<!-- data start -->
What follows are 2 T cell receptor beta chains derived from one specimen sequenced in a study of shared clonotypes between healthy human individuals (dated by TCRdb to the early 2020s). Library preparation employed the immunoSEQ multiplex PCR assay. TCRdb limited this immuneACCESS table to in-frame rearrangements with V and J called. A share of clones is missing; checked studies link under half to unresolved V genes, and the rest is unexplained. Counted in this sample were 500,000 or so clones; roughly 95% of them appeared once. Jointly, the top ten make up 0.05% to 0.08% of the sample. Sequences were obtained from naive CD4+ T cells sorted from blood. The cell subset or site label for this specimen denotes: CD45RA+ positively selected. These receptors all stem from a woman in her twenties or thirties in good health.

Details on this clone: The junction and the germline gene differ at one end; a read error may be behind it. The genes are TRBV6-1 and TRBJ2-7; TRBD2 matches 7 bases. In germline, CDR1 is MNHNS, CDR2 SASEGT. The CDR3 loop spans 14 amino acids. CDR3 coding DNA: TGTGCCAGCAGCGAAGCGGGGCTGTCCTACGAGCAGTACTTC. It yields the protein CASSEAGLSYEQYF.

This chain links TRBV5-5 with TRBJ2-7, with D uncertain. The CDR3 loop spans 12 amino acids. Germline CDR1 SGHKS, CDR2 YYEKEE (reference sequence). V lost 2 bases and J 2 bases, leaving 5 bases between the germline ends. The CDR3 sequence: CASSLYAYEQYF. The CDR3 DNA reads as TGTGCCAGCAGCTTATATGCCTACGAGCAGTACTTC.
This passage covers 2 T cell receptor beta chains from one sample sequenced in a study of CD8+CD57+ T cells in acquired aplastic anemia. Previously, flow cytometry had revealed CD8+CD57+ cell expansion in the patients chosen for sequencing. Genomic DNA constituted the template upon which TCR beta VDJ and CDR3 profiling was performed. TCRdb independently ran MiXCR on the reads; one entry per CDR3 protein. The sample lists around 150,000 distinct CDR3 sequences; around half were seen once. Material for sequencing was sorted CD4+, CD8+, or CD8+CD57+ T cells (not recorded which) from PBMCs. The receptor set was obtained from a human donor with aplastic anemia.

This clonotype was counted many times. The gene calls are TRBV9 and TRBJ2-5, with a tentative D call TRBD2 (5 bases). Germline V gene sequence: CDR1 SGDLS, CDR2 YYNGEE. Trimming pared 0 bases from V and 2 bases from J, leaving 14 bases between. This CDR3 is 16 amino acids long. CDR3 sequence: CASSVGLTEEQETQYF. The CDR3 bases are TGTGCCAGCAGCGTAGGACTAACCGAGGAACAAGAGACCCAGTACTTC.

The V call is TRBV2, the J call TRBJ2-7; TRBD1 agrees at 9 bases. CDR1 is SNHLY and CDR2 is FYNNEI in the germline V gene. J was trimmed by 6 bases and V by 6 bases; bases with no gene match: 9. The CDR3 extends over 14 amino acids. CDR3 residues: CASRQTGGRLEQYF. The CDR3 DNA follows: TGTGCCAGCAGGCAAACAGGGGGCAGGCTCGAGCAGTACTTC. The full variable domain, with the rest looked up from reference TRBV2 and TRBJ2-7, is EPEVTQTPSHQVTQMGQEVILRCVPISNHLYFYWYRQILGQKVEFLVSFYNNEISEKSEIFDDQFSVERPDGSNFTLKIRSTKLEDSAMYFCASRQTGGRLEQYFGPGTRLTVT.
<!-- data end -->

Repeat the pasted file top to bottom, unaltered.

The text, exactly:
What follows are 2 T cell receptor beta chains derived from one specimen sequenced in a study of shared clonotypes between healthy human individuals (dated by TCRdb to the early 2020s). Library preparation employed the immunoSEQ multiplex PCR assay. TCRdb limited this immuneACCESS table to in-frame rearrangements with V and J called. A share of clones is missing; checked studies link under half to unresolved V genes, and the rest is unexplained. Counted in this sample were 500,000 or so clones; roughly 95% of them appeared once. Jointly, the top ten make up 0.05% to 0.08% of the sample. Sequences were obtained from naive CD4+ T cells sorted from blood. The cell subset or site label for this specimen denotes: CD45RA+ positively selected. These receptors all stem from a woman in her twenties or thirties in good health.

Details on this clone: The junction and the germline gene differ at one end; a read error may be behind it. The genes are TRBV6-1 and TRBJ2-7; TRBD2 matches 7 bases. In germline, CDR1 is MNHNS, CDR2 SASEGT. The CDR3 loop spans 14 amino acids. CDR3 coding DNA: TGTGCCAGCAGCGAAGCGGGGCTGTCCTACGAGCAGTACTTC. It yields the protein CASSEAGLSYEQYF.

This chain links TRBV5-5 with TRBJ2-7, with D uncertain. The CDR3 loop spans 12 amino acids. Germline CDR1 SGHKS, CDR2 YYEKEE (reference sequence). V lost 2 bases and J 2 bases, leaving 5 bases between the germline ends. The CDR3 sequence: CASSLYAYEQYF. The CDR3 DNA reads as TGTGCCAGCAGCTTATATGCCTACGAGCAGTACTTC.
This passage covers 2 T cell receptor beta chains from one sample sequenced in a study of CD8+CD57+ T cells in acquired aplastic anemia. Previously, flow cytometry had revealed CD8+CD57+ cell expansion in the patients chosen for sequencing. Genomic DNA constituted the template upon which TCR beta VDJ and CDR3 profiling was performed. TCRdb independently ran MiXCR on the reads; one entry per CDR3 protein. The sample lists around 150,000 distinct CDR3 sequences; around half were seen once. Material for sequencing was sorted CD4+, CD8+, or CD8+CD57+ T cells (not recorded which) from PBMCs. The receptor set was obtained from a human donor with aplastic anemia.

This clonotype was counted many times. The gene calls are TRBV9 and TRBJ2-5, with a tentative D call TRBD2 (5 bases). Germline V gene sequence: CDR1 SGDLS, CDR2 YYNGEE. Trimming pared 0 bases from V and 2 bases from J, leaving 14 bases between. This CDR3 is 16 amino acids long. CDR3 sequence: CASSVGLTEEQETQYF. The CDR3 bases are TGTGCCAGCAGCGTAGGACTAACCGAGGAACAAGAGACCCAGTACTTC.

The V call is TRBV2, the J call TRBJ2-7; TRBD1 agrees at 9 bases. CDR1 is SNHLY and CDR2 is FYNNEI in the germline V gene. J was trimmed by 6 bases and V by 6 bases; bases with no gene match: 9. The CDR3 extends over 14 amino acids. CDR3 residues: CASRQTGGRLEQYF. The CDR3 DNA follows: TGTGCCAGCAGGCAAACAGGGGGCAGGCTCGAGCAGTACTTC. The full variable domain, with the rest looked up from reference TRBV2 and TRBJ2-7, is EPEVTQTPSHQVTQMGQEVILRCVPISNHLYFYWYRQILGQKVEFLVSFYNNEISEKSEIFDDQFSVERPDGSNFTLKIRSTKLEDSAMYFCASRQTGGRLEQYFGPGTRLTVT.